A Flora and Fauna of Symi

A personal guide to the wildlife of Symi and beyond

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Mandrake

February 9, 2014

Mandrake, Mandragora, Cattle killer, Satan's Apple, love apple, Circe's plant, Dudaim, Ladykins, Mannikin, Racoon, Berry or Bryony roots date back to the Bible. The Ancients, including greeks, romans and celts considered it an anodyne and soporific. The fresh root operates very powerfully as an emetic and purgative. The dried bark of the root was used also as a rough emetic.

Mandrake was used in Pliny's days as an anaesthetic for operations, a piece of the root being given to the patient to chew before undergoing the operation. Mandragora becomes the most popular anaesthetic during the Middle Ages and in the Elizabethan Age it was still being used as a narcotic.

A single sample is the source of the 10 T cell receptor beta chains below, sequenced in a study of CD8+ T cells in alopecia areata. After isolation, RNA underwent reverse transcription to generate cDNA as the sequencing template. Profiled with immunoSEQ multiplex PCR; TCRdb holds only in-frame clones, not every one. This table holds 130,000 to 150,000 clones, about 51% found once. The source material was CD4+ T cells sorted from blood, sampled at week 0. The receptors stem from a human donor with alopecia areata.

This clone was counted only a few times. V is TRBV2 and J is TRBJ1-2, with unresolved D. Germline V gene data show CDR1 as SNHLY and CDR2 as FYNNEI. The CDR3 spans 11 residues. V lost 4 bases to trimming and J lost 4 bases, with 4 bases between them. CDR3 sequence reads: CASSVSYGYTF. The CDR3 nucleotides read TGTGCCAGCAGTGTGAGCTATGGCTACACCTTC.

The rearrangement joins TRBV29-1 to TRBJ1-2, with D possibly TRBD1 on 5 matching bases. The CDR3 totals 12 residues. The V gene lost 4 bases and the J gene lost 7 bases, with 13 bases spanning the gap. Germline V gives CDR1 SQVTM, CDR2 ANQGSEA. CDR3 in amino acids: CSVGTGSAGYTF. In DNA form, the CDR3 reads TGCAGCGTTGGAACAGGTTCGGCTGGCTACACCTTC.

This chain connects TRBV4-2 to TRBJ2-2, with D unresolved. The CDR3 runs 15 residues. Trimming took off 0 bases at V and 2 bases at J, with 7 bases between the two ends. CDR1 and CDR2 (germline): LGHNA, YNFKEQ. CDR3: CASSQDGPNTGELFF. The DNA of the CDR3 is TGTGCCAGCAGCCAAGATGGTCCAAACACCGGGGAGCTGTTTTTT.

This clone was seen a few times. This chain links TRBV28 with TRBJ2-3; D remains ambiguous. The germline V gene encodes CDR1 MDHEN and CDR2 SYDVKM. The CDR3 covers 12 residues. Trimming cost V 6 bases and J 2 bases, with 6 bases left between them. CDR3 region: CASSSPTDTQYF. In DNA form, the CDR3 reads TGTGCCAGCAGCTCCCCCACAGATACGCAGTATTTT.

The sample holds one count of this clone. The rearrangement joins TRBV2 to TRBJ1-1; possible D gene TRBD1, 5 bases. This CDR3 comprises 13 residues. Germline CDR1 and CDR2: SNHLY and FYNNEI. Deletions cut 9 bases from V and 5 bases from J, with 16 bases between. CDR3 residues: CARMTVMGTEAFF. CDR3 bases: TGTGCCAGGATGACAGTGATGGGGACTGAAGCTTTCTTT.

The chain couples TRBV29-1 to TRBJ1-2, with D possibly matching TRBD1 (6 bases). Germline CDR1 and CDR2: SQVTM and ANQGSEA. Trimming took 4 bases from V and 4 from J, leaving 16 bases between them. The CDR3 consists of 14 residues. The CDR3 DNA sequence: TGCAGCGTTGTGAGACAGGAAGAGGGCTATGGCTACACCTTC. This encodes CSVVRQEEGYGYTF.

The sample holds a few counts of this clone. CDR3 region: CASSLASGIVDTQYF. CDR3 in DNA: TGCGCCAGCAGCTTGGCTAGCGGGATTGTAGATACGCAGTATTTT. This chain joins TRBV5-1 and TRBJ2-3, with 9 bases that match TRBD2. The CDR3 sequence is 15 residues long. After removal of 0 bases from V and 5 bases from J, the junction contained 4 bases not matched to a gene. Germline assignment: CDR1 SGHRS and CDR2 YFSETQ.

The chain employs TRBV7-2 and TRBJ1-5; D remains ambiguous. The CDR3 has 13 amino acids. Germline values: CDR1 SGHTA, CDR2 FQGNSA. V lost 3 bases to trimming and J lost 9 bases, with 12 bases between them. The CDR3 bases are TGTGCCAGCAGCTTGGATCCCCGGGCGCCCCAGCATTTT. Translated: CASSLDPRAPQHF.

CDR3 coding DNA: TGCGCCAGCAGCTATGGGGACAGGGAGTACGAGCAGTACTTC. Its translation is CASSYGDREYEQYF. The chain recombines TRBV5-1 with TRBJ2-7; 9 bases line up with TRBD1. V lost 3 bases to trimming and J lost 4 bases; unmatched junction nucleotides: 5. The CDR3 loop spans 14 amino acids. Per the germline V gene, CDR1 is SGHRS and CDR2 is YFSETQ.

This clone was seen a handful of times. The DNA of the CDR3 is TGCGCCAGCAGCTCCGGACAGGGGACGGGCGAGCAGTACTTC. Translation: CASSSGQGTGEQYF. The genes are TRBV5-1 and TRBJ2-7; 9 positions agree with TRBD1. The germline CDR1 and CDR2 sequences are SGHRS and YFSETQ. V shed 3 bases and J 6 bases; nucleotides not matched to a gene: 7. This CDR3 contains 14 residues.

In the Grete Herball (printed by Peter Treveris in 1526) we find the first avowal of disbelief in the supposed powers of the Mandrake. Gerard also pours scorn on the Mandrake legend.

“There have been,' he says, 'many ridiculous tales brought up of this plant, whether of old wives or runnegate surgeons or phisick mongers, I know not, all which dreames and old wives tales you shall from henceforth cast out your bookes of memorie.'”

Quote from Genesis 30:14-17   “And Reuben went in the days of wheat harvest, and found mandrakes in the field, and brought them unto his mother Leah. Then Rachel said to Leah, "Give me, I pray thee, of thy son's mandrakes." And she said unto her, "Is it a small matter that thou hast taken my husband? And wouldst thou take away my son's mandrakes also?" And Rachel said, "Therefore he shall lie with thee tonight for thy son's mandrakes." And Jacob came out of the field in the evening, and Leah went out to meet him, and said, "Thou must come in unto me; for surely I have hired thee with my son's mandrakes." And he lay with her that night. And God harkened unto Leah, and she conceived and bore Jacob the fifth son."

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